"The principles of Tory paternalism do not lend themselves to effective legislation or improved administration. Coleridge, the most profound and influential if these theorists, looked to the moral regeneration of the individual, not to the reforming State, and he envisaged the Church of England as the head of a paternalistic society. He despised what he called "act of Parliament reforms, and he exalted the Church as much as he feared the State."
Of a slightly later period we read:
"Only State aid to all voluntary schools could extend education, but the Tories would not tolerate State intervention in a sphere reserved for the Church. In a grandiloquent speech to the Commons, Disraeli played deftly on this deep jealousy of the State. He raised the spectre of a centralized despotism comparable to those which oppressed China, Persia and Austria, and sombrely warned that the grant would force a return "to the system of a barbarous age, the system of a paternal government."
Or as another towering figure among conservatives said:
"Isn't our choice really not one of left or right, but of up or down? Down through the welfare state to statism, to more and more government largesse accompanied always by more government authority, less individual liberty and, ultimately, totalitarianism, always advanced as for our own good. The alternative is the dream conceived by our Founding Fathers, up to the ultimate in individual freedom consistent with an orderly society. We don't celebrate dependence day on the Fourth of July. We celebrate Independence Day".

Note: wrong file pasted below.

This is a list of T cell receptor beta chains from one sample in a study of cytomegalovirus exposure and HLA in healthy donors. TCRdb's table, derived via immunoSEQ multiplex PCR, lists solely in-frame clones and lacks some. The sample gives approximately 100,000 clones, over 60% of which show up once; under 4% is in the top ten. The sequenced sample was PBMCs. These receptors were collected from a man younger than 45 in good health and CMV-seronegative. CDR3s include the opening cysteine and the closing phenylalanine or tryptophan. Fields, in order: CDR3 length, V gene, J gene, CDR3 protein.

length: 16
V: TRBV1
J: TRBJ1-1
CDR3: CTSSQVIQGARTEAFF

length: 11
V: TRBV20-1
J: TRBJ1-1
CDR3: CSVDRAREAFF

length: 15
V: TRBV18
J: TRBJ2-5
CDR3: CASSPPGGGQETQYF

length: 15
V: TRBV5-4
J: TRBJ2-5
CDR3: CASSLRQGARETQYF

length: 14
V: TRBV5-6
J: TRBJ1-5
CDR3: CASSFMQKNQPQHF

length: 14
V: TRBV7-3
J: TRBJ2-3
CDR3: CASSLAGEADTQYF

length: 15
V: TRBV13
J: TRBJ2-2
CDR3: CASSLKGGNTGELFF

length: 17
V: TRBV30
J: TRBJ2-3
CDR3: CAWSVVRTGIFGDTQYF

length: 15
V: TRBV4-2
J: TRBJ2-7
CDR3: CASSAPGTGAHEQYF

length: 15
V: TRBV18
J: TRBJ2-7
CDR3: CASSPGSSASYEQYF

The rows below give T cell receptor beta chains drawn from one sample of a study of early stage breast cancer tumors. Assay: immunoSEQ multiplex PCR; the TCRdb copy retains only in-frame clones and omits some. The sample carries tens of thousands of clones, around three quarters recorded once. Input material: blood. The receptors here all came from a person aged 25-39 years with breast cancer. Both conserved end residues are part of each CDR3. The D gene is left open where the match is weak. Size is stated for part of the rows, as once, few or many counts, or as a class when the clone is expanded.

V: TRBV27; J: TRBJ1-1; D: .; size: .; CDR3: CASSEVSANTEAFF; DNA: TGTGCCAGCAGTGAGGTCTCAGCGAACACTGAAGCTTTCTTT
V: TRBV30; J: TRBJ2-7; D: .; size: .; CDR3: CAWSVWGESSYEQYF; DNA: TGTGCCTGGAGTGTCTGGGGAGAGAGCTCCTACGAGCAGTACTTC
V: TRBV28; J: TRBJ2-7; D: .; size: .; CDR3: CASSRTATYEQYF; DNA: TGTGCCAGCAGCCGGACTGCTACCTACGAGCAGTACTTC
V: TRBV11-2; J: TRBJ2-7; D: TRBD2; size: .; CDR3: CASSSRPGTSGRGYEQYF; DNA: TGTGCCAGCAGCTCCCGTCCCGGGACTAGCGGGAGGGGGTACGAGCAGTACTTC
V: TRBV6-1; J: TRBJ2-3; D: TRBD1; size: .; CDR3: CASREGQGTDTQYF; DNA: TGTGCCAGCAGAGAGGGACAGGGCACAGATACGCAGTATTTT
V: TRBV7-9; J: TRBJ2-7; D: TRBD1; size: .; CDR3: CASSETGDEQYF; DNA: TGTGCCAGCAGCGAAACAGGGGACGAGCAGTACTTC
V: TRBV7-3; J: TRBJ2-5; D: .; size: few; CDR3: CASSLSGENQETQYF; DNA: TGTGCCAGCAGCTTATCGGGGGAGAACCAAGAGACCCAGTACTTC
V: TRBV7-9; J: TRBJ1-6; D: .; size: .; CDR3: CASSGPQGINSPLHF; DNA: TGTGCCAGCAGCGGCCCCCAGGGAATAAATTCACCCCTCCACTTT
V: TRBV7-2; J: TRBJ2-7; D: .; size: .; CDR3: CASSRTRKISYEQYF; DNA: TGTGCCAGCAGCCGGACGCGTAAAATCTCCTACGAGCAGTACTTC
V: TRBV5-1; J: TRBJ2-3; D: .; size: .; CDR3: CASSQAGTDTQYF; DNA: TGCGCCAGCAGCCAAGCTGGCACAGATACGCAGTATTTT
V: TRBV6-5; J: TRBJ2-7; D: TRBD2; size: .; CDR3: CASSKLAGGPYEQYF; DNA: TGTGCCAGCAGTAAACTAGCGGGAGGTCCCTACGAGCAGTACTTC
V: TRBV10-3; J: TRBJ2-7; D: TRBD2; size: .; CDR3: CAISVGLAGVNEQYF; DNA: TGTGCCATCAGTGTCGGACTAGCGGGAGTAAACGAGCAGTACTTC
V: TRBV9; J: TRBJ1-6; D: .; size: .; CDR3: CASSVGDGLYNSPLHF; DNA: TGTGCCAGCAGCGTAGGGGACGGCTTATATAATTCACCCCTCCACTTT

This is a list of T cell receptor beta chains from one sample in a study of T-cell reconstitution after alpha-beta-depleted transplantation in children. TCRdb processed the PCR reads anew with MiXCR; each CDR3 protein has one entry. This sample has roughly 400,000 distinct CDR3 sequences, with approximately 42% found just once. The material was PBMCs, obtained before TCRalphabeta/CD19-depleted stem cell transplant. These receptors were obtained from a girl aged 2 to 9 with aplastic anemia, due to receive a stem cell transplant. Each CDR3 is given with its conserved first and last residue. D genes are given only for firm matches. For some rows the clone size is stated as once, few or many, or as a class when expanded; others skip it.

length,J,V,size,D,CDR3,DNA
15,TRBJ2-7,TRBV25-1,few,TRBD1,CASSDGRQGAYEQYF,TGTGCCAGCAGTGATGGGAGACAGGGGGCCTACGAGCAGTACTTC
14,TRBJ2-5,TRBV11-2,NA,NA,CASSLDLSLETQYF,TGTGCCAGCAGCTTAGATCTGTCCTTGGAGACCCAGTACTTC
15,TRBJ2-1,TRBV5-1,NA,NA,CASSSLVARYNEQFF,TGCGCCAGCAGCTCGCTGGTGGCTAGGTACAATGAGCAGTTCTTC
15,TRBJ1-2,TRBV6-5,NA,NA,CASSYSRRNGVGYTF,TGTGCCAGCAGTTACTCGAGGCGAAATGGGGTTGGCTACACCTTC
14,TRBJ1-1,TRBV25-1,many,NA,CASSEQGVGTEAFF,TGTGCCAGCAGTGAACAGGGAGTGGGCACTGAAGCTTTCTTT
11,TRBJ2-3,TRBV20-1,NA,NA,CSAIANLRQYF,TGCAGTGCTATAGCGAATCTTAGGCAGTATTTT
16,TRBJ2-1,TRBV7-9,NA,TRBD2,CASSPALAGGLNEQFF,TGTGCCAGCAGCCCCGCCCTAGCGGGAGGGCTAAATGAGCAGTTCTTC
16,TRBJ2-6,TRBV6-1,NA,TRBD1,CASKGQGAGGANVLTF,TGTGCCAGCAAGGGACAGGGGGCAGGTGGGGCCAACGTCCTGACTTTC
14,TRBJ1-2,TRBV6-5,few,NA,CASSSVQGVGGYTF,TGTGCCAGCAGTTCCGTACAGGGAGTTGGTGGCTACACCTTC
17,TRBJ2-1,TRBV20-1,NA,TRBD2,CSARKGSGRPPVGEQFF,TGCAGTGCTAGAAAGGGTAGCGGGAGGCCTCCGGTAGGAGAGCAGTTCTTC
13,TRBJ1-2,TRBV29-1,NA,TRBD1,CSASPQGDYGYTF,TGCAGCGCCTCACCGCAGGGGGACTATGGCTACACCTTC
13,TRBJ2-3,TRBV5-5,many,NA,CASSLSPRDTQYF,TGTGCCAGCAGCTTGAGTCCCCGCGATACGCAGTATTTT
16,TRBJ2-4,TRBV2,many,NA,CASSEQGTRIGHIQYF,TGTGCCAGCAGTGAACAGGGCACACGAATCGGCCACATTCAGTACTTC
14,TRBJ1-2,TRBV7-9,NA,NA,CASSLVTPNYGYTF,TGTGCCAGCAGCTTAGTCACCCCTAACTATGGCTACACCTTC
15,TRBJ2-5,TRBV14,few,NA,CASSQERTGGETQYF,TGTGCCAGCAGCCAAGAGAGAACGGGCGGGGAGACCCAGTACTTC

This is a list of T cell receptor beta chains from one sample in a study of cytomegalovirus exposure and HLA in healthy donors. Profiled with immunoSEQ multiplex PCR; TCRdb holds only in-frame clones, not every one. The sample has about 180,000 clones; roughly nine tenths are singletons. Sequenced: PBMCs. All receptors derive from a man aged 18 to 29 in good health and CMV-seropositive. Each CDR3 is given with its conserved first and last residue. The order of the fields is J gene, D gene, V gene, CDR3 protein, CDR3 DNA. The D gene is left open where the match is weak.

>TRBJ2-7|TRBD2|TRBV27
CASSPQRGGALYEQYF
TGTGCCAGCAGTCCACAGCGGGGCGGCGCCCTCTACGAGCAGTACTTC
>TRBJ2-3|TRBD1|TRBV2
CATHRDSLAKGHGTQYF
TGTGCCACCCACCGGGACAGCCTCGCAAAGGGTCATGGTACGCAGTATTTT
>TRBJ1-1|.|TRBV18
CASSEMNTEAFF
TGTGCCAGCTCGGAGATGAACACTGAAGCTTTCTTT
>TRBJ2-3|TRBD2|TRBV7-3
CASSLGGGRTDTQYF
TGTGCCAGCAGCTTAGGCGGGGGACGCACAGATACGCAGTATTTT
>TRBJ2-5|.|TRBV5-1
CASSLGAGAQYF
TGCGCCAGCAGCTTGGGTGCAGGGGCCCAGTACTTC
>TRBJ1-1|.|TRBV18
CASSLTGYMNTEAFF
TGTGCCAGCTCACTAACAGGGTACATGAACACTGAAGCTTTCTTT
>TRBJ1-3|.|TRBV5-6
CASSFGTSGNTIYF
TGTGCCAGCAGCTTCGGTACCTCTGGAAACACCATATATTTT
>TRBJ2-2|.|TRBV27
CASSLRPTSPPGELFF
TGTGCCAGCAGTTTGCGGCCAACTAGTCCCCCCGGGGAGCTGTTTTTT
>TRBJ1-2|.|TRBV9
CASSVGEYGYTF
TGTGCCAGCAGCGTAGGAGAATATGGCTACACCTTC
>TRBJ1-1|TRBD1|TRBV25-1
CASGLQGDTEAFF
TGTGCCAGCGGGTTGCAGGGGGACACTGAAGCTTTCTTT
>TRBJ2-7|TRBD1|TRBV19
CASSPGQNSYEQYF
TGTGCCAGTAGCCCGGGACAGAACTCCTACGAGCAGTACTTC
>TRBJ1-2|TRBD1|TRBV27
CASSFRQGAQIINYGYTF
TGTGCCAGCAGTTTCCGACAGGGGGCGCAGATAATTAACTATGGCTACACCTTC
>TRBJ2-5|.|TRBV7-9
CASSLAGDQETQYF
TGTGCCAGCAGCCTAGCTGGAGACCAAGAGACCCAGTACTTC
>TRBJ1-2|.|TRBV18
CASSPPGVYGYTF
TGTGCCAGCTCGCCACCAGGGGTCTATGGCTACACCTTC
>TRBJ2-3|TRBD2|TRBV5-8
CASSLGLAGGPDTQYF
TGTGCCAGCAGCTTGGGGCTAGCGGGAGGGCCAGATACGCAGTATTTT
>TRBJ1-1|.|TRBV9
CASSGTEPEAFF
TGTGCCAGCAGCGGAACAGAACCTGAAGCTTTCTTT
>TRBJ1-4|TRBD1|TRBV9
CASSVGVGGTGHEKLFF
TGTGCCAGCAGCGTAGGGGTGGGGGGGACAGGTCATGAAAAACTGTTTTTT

The first two quotes are from Roberts (1958). The third is from the 1984 speech by Ronald Reagan accepting the Republican Presidential nomination. Minimal government was clearly the conservative message to the great conservative communicator. The more things change.....! Obviously, neither Moghaddam & Vuksanovic (1990) nor Altemeyer (1981 & 1988) were much guided by history in formulating their patently inadequate conception of what is Right-wing.
Leftist and Rightist "human rights"